Creating files in Linux is something we do all the time. Mostly you create an empty text file with the touch command and then add content to it.
But what about creating new files of a certain size?
When you are troubleshooting something or want to test in some particular scenario, you may require large files bigger than a certain size. Let's say 500 MB or 2 GB.
Now, you cannot create an empty file and then start writing garbage text in it. You can never be able to create a file of 1 GB in size this way.
Thankfully, you don't have to manually create large text files. There are various commands that allow you to create large files of predefined size. They won't have desired text. Just some random garbage but you'll get the file of your desired size.
Let me show how to do that.
Creating large files using the dd command
The dd command is used for copying and converting files. Its most common use can be found in creating live Linux USBs.
Let's say you want to create a text file named testfile.img of 2 GB size. Here's what you can do:
dd if=/dev/zero of=testfile.img bs=2G count=1
Depending on the size of the file, the command will take some time to complete.
Here, you created a file of 2 GB in size that has a single block (count 1) of size (bs, block size) 2 G. The file contains the NULL characters (/dev/zero).
You can change the block size and count of blocks as you per your need. For example, you could have used 1M as bs with 1024 as count to get file of 1024 Mb. You can mix and match as you like.'
/dev/randomas the input in the dd command.
Using the truncate command to create huge files
The truncate command reduces or increases the size of each FILE to the desired size.
Extra data is lost if a FILE is bigger than the required size. If a FILE is too short, it is expanded, and the extra portion (hole) is accessed as zero bytes.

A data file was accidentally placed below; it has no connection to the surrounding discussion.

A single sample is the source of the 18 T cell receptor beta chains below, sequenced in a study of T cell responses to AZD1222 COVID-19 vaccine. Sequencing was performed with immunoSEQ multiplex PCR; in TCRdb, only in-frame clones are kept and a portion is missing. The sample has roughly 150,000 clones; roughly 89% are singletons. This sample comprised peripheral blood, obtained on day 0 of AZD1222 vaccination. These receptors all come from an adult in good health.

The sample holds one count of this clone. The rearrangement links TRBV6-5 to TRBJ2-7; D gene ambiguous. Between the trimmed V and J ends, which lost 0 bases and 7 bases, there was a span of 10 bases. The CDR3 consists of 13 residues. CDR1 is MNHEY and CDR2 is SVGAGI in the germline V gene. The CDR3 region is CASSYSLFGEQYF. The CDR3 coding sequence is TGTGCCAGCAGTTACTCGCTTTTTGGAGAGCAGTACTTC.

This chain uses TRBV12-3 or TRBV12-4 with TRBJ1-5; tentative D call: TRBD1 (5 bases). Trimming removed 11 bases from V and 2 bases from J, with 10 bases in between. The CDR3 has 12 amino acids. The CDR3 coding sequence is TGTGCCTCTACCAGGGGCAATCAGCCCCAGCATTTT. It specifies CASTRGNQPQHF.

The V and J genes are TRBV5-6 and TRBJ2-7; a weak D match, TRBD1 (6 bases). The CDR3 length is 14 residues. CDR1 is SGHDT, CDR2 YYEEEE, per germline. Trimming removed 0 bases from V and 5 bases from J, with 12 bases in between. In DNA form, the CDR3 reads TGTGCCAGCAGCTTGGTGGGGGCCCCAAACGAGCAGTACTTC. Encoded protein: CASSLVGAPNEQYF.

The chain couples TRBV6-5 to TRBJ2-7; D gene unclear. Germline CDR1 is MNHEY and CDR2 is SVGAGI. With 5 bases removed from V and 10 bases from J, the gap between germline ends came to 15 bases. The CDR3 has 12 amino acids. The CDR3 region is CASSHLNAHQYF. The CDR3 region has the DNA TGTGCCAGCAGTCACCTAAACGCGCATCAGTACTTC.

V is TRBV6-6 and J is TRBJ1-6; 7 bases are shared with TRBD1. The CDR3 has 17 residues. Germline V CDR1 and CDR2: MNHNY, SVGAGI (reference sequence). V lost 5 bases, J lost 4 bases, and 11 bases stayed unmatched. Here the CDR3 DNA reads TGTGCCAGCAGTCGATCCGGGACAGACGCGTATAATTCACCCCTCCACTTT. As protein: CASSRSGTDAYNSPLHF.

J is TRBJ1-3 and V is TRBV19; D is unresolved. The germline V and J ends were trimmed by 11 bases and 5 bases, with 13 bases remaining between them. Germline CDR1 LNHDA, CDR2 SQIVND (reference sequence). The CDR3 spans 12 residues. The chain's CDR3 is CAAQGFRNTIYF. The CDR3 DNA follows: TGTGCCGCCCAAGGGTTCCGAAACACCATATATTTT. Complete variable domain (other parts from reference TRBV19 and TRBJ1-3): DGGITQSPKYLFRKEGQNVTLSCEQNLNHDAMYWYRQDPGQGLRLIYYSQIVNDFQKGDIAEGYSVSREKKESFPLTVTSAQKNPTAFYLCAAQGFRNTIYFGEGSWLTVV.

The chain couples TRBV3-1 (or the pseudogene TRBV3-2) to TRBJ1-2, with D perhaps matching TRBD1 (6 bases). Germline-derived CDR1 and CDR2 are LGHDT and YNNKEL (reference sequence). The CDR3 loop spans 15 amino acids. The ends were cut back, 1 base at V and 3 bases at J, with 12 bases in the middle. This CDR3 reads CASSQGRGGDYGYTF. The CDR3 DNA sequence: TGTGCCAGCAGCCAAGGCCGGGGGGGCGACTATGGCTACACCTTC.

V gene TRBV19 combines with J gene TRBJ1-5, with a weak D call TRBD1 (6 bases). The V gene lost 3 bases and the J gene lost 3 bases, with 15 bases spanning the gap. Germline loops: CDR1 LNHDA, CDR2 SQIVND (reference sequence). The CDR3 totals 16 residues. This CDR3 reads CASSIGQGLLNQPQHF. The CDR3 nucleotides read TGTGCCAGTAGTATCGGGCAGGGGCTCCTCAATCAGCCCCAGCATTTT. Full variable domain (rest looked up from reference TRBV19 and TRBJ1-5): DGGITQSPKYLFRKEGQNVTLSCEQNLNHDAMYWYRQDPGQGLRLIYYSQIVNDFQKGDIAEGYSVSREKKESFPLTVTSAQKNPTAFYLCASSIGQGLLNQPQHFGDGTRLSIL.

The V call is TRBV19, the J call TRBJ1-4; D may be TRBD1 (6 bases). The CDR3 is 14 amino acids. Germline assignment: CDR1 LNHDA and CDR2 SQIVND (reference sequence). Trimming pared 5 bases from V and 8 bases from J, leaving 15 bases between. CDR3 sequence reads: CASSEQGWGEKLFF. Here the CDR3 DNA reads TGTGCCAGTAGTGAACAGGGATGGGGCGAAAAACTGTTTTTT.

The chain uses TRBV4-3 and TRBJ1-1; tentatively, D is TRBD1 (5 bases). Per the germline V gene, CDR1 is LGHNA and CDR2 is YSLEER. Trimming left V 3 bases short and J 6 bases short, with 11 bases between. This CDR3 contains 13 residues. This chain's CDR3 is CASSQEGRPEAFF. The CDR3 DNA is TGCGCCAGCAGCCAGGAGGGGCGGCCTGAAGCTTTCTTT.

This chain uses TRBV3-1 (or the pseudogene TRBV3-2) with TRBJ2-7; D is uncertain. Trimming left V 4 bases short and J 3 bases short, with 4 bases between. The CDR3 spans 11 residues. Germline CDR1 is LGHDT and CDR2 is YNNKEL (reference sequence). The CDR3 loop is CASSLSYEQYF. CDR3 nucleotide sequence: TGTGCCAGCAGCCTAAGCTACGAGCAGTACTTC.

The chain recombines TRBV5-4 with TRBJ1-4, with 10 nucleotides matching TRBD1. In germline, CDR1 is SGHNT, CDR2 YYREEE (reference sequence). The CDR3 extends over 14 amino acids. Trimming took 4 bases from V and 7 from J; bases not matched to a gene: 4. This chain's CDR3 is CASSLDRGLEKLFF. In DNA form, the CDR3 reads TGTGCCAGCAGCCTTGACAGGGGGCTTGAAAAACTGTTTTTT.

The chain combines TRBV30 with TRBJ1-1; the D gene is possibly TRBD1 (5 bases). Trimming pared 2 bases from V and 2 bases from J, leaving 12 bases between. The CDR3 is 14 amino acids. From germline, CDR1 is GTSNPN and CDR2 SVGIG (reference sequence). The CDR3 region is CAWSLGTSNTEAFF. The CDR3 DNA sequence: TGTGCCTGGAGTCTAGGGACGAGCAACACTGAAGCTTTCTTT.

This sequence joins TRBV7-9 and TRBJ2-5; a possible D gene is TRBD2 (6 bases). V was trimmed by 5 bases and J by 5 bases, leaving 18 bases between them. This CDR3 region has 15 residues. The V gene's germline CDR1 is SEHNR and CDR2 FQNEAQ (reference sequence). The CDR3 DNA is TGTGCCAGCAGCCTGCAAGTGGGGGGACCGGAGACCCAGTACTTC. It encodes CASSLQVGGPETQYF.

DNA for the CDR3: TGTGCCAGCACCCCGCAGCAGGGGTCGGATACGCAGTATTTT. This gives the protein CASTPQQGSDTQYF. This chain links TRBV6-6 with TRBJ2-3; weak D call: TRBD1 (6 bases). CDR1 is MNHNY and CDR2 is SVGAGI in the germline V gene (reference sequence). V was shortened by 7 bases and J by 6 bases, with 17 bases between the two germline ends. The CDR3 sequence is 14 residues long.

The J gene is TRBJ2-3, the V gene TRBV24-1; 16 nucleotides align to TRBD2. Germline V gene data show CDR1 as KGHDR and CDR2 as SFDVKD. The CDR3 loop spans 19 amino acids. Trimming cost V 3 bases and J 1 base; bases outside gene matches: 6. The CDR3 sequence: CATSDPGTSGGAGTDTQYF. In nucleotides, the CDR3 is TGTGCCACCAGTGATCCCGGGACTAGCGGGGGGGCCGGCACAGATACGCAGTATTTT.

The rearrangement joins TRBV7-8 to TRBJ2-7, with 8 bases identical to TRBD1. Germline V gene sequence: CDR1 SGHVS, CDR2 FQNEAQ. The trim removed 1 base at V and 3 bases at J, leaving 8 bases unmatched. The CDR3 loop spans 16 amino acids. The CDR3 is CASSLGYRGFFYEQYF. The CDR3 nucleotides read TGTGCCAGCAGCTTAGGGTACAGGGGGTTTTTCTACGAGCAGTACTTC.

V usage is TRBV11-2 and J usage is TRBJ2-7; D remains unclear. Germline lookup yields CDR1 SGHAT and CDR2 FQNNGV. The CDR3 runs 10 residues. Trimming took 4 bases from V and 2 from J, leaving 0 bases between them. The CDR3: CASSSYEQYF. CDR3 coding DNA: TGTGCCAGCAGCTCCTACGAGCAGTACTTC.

Let's use the truncare command to create file of 2 GB in size.
truncate -s 2G testfile.img
You will see no output from the above command, however, the resultant file can be seen using the ls command:
ls -lh testfile.img
-cto avoid creation of new files.
Using the fallocate command to create huge files
The fallocate command is my recommended way for creating a large file because it is the fastest.
To create a file of 1 GB, use it like this:
fallocate -l 1G testfile1.img
Now check the output file:
ls -lh testfile1.img
It is far quicker to use
fallocate than to create a file by populating it with zeroes.
The files created by the dd and truncate are sparse files. In the computer world, a sparse file is a special file that tries to utilize the space on a file system in a very efficient manner when the blocks assigned to a file are mainly empty.
Sparse files have varying apparent file sizes (the largest size to which they can expand) and true file sizes (how much space is allocated for data on disk).
You can see the apparent size and the true size with the du command:
This is why I prefer using fallocate command. It is faster and it does not create sparse files.